The collective agreement regulates the terms and conditions of employees in their workplace, and in return the duties of the employer. It cannot determine whether a LOE is a jeopardy event because the pilot licensing authority belongs exclusively to Transport Canada with respect to issuing and renewing licence privileges. As is clearly stated in each pilot's aviation document, “…all licences, permits and medical certificates are issued under the authority of the Aeronautics Act and the Canadian Aviation Regulations”.
 The second factor raised was the understanding or assumption by Mr. Vaughan that his role on the LOE that day was that of a seat filler. If this were accurate, then I would agree with him that this would be a non-jeopardy event. I note, however, that the evidence provided by Mr. Riemersma and to a certain extent that of Mr. Vaughan contradicts this position. The LOE session conducted on January 28, 2016 was a continuation of a recurrent training schedule for both pilots involved.
 The AQP Evaluator Manual defines a seat filler as “a qualified crewmember who substitutes for a candidate who is unable to attend an evaluation session, thus allowing the rest of that candidate's crew to complete their evaluation with a full crew complement”. Was this Mr. Vaughan's role on January 28, 2016?
 Mr. Vaughan testified that he was undergoing his recurrent training session at the time. He had already completed his MTV event successfully on the previous day (Exhibit A‑3, tab 2) and was scheduled to complete the recurrent session with a LOE. On that day, he was not acting as a substitute but as one of two crewmembers scheduled to complete their respective LOE. The fact that the crew was composed of two captains was permissible and allowed. As explained by Mr. Riemersma, one captain would be evaluated as the pilot flying while the other captain would be evaluated as the pilot not flying (or pilot monitoring) during the first leg and the roles would be switched for the second leg. This constitutes a standard training practice and an approved crewing with respect to the particular script used that day.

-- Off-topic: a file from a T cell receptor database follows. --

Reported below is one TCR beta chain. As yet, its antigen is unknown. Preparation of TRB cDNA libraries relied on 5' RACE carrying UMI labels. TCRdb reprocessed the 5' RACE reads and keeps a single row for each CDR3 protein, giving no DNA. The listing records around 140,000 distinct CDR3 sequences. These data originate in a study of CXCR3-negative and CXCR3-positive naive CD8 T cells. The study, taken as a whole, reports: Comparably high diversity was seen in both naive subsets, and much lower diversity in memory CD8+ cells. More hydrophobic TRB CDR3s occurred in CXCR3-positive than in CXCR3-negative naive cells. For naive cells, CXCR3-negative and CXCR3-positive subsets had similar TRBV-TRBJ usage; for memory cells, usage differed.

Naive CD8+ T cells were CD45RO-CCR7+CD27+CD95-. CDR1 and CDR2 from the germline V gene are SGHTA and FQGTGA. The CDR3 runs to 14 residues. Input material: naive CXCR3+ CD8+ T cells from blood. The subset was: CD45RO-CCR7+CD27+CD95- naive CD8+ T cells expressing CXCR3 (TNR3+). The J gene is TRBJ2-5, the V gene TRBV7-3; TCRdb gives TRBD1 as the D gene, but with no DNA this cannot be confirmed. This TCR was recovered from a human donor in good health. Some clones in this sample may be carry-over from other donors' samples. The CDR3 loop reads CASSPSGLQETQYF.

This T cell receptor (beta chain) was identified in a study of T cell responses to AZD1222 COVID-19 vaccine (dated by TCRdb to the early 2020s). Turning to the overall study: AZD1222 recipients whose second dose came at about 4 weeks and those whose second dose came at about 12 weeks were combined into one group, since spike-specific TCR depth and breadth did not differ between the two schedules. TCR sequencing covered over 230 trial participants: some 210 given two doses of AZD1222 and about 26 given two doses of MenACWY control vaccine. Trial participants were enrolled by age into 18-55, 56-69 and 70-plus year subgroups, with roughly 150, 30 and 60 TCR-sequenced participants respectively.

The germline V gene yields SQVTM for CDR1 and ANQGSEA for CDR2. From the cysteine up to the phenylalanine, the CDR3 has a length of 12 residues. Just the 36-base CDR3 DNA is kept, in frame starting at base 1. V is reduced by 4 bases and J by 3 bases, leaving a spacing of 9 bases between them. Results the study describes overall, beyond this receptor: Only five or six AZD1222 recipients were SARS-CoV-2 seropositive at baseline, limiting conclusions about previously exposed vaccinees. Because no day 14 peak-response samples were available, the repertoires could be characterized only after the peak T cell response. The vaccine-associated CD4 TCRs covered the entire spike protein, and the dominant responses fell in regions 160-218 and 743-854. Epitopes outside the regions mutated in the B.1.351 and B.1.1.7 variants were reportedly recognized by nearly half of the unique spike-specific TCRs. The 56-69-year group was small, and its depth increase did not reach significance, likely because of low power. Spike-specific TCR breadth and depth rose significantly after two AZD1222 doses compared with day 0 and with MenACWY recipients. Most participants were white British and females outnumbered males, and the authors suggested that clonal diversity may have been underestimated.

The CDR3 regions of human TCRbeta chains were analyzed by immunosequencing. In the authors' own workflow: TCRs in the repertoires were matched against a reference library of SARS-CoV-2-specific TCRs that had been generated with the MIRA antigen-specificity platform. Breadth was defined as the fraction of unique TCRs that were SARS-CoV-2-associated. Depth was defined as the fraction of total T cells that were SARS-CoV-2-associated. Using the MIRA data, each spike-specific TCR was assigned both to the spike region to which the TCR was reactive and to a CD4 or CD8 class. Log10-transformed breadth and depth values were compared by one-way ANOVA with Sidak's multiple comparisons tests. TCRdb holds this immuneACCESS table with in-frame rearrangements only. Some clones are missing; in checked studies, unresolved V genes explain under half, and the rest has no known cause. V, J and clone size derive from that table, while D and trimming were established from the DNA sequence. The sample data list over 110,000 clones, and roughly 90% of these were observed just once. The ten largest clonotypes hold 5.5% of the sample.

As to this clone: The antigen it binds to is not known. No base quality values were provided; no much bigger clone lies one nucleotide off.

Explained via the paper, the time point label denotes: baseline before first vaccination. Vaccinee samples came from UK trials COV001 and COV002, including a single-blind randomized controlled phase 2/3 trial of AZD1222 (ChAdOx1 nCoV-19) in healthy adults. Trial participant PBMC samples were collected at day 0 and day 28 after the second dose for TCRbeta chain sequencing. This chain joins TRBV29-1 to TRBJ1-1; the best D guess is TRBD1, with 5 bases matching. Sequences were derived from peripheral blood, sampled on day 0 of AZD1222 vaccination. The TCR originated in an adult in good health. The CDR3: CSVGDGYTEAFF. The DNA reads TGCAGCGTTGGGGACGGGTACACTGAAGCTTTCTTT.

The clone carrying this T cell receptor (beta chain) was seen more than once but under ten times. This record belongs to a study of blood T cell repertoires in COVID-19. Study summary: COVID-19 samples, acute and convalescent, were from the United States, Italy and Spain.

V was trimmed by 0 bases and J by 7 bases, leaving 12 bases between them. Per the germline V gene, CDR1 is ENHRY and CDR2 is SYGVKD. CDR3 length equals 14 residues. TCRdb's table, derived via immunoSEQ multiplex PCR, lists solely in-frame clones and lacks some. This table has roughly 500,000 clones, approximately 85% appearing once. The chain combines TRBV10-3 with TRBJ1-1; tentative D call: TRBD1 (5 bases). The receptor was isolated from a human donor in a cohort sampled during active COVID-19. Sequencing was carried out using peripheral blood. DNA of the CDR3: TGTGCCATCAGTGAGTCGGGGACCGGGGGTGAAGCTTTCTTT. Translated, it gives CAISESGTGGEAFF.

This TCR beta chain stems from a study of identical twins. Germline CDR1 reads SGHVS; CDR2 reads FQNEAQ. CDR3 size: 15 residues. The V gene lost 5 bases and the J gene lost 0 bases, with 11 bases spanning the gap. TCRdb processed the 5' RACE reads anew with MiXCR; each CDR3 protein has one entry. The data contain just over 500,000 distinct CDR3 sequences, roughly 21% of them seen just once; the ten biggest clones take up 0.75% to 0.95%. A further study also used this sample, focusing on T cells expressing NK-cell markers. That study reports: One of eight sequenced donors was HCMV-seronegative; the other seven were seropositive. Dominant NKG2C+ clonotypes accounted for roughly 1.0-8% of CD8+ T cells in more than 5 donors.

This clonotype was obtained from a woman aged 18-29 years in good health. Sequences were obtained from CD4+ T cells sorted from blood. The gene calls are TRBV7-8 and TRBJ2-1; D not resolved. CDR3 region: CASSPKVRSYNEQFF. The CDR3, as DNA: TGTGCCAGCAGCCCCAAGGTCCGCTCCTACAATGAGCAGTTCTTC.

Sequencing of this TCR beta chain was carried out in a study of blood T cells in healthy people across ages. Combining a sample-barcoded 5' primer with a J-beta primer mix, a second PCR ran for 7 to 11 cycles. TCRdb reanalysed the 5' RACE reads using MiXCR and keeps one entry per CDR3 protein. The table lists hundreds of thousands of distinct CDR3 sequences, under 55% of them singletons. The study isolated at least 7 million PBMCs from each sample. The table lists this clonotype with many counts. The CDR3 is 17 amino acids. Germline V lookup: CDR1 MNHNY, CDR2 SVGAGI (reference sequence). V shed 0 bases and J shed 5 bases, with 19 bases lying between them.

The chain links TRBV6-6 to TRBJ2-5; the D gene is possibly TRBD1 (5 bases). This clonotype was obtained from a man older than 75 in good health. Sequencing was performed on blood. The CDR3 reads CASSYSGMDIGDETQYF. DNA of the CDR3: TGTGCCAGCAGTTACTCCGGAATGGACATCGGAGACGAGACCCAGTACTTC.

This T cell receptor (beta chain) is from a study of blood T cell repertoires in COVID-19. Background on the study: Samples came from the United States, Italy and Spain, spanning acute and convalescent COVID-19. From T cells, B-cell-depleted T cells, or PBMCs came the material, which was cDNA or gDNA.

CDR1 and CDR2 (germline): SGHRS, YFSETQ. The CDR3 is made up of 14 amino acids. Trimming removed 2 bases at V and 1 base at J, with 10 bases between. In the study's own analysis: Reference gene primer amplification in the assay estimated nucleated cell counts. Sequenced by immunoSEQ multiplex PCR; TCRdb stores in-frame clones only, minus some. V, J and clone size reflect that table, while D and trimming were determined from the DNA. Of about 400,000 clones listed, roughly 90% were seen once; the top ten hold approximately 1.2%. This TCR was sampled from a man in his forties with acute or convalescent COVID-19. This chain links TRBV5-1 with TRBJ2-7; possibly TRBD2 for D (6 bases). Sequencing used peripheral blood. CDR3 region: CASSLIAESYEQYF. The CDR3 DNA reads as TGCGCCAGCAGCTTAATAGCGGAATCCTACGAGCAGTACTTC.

Consequently, I find that the LOE event held on January 28, 2016 was a jeopardy event for both pilots, properly administered and sanctioned under the AQP program. I also note that Mr. Vaughan did not meet the definition of a seat filler on that occasion.
(2) Question 2
 The applicant argued that he was not trained to occupy his right seat position during the LOE event. Leaving aside the issue of the pilot being seated right or left, I find that the critical factor here is to properly understand the role of the pilot monitoring. The operative words used in all documentation relating to AQP are “Crew” and “CRM”. There is no dispute that a LOE is based on the ideal crew concept scenario of a captain/first officer pairing.
 However, the issue is whether the crew composition that day was an approved crew complement and one that would meet the criteria applicable to a LOE. I find that the oral and documentary evidence submitted support that a captain/captain crew would meet these criteria. The LOE session of January 28, 2016 was conducted using Script 23 REV 1.8. The various crew complements accepted for this script by both Air Canada and Transport Canada are captain/first officer, captain/captain and first officer/first officer.
 It is clearly understood that a first officer/first officer crew complement would not operate in an actual flight, but would a captain/captain crew operate in a normal line flight and thus require the right-seat captain to function as a pilot monitoring? Based on oral testimony from both the applicant and the AQP evaluator, this is a crew complement that does operate in actual line operations.
 Testimony heard from Mr. Riemersma mentioned that he had conducted approximately 300 Online Evaluations (OEs), from either seat position. In fact, he had completed an OE on Mr. Vaughan recently. The goal of an OE is to evaluate flight crewmembers under normal flight operations and grade them on their proficiency in their respective duty positions, which includes the skills and ability to operate as a crew. The evaluator can occupy a crew seat during these evaluations (Exhibit M‑3). This would lead me to conclude that a captain/captain pairing is and can be used during line operational training and evaluations, which would require both pilots to be able to function as the pilot flying (PF) or pilot not flying (PNF).